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OPC tunnelling through firewalls

OPC has quickly become the de facto open communication standard in the world of industrial connectivity, offering improved data connectivity and lower costs of data transfer, says Matrikon.

OPC stands for Object Linking and Embedding for Process Control. The OPC Foundation is an industry group that creates standards for open connectivity of industrial automation devices and systems.

The OPC standards specify the communication of industrial process data, alarms and events, historical data and batch process data between sensors, instruments, controllers, software systems, and notification devices.

OPC not only improves data connectivity, but also dramatically lowers the cost of data transfer between devices and applications.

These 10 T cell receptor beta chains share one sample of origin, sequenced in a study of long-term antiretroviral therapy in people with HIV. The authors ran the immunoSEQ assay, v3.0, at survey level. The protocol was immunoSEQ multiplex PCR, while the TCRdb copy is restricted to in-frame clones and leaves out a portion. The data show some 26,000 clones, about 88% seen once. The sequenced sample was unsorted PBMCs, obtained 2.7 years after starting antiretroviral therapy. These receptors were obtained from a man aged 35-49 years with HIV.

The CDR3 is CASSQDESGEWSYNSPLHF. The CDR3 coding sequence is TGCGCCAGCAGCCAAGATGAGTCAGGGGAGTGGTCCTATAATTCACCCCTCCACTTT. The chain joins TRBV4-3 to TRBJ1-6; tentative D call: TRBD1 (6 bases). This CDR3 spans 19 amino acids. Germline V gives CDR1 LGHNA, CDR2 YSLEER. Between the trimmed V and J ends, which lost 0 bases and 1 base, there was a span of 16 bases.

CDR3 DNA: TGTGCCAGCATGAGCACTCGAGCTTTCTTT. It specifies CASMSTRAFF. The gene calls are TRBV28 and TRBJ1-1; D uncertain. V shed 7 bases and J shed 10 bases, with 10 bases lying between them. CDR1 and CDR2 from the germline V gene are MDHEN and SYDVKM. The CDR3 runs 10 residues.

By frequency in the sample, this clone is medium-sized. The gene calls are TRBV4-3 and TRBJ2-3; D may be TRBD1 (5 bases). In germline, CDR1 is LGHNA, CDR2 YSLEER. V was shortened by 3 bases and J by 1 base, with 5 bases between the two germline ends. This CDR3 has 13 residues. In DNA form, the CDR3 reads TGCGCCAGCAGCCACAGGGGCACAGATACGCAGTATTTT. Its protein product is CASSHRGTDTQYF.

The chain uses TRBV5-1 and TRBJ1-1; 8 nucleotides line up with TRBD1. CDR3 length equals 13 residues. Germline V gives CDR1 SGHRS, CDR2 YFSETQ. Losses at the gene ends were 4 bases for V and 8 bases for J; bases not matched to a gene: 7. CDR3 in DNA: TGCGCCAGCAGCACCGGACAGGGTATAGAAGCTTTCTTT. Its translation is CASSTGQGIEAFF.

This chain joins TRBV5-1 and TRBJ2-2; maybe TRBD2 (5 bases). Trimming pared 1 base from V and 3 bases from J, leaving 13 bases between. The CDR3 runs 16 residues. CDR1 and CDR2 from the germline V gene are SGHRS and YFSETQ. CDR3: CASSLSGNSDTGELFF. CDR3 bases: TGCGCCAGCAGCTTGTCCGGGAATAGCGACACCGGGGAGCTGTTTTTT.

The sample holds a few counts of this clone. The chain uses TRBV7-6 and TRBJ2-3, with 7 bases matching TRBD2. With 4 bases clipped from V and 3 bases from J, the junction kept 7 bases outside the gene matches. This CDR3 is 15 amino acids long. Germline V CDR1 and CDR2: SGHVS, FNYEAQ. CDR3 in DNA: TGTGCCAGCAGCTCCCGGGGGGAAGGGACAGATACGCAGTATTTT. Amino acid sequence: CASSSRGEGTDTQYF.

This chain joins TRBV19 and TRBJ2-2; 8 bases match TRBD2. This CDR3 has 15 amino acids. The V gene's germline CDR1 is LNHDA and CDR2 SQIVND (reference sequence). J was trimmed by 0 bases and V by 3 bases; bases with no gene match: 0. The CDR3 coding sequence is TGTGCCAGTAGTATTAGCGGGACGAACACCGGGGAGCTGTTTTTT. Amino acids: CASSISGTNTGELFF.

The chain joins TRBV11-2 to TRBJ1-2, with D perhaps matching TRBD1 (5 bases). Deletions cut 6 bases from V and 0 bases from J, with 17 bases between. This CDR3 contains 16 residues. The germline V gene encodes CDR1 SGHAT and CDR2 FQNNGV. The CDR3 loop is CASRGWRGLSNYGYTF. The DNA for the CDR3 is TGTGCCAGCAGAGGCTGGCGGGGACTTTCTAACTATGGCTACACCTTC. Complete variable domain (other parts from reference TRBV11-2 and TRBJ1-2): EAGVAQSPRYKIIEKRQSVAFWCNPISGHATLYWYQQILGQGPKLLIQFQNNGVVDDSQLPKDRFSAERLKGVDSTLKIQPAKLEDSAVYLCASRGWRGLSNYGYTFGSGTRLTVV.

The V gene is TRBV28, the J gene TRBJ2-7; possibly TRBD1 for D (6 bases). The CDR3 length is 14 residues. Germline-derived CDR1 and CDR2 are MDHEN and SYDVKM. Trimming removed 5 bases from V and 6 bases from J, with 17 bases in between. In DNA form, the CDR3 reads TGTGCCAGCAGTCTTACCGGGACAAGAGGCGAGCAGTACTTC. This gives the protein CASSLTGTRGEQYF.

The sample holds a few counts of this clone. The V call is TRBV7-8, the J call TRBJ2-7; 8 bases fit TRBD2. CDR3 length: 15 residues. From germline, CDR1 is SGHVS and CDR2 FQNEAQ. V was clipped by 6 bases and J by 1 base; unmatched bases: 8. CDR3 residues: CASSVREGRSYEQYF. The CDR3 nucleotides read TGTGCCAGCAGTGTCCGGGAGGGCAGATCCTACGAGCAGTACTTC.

The most common problem that engineers face when designing an OPC solution is communication through firewalls. When an OPC client is on one side of the firewall and the OPC server is on the other, communication between the two is very difficult. This is because OPC is built on Microsoft’s DCOM (Distributed Component Object Model) technology.

DCOM by default uses many random ports in its communication while the sole purpose of a firewall is to block unnecessary ports. This conflict makes setting up communication between the client and server almost impossible.

DCOM uses port 135 to initiate its connection. This port, in the past, has been used by hackers to take control of PCs and is by default blocked on most firewalls. IT administrators are usually very reluctant to open this port, let alone hundreds of ports leaving their network vulnerable to attack.

OPC Tunnelling eliminates DCOM and reinforces network security. It channels the communication through one single, unlisted TCP port. This removes a hacker’s ability to exploit DCOM’s multitude of open ports while allowing successful OPC communication through any firewall.

Contact Matrikon — Asia Pacific;

Richard Muniz, OPC Account Manager

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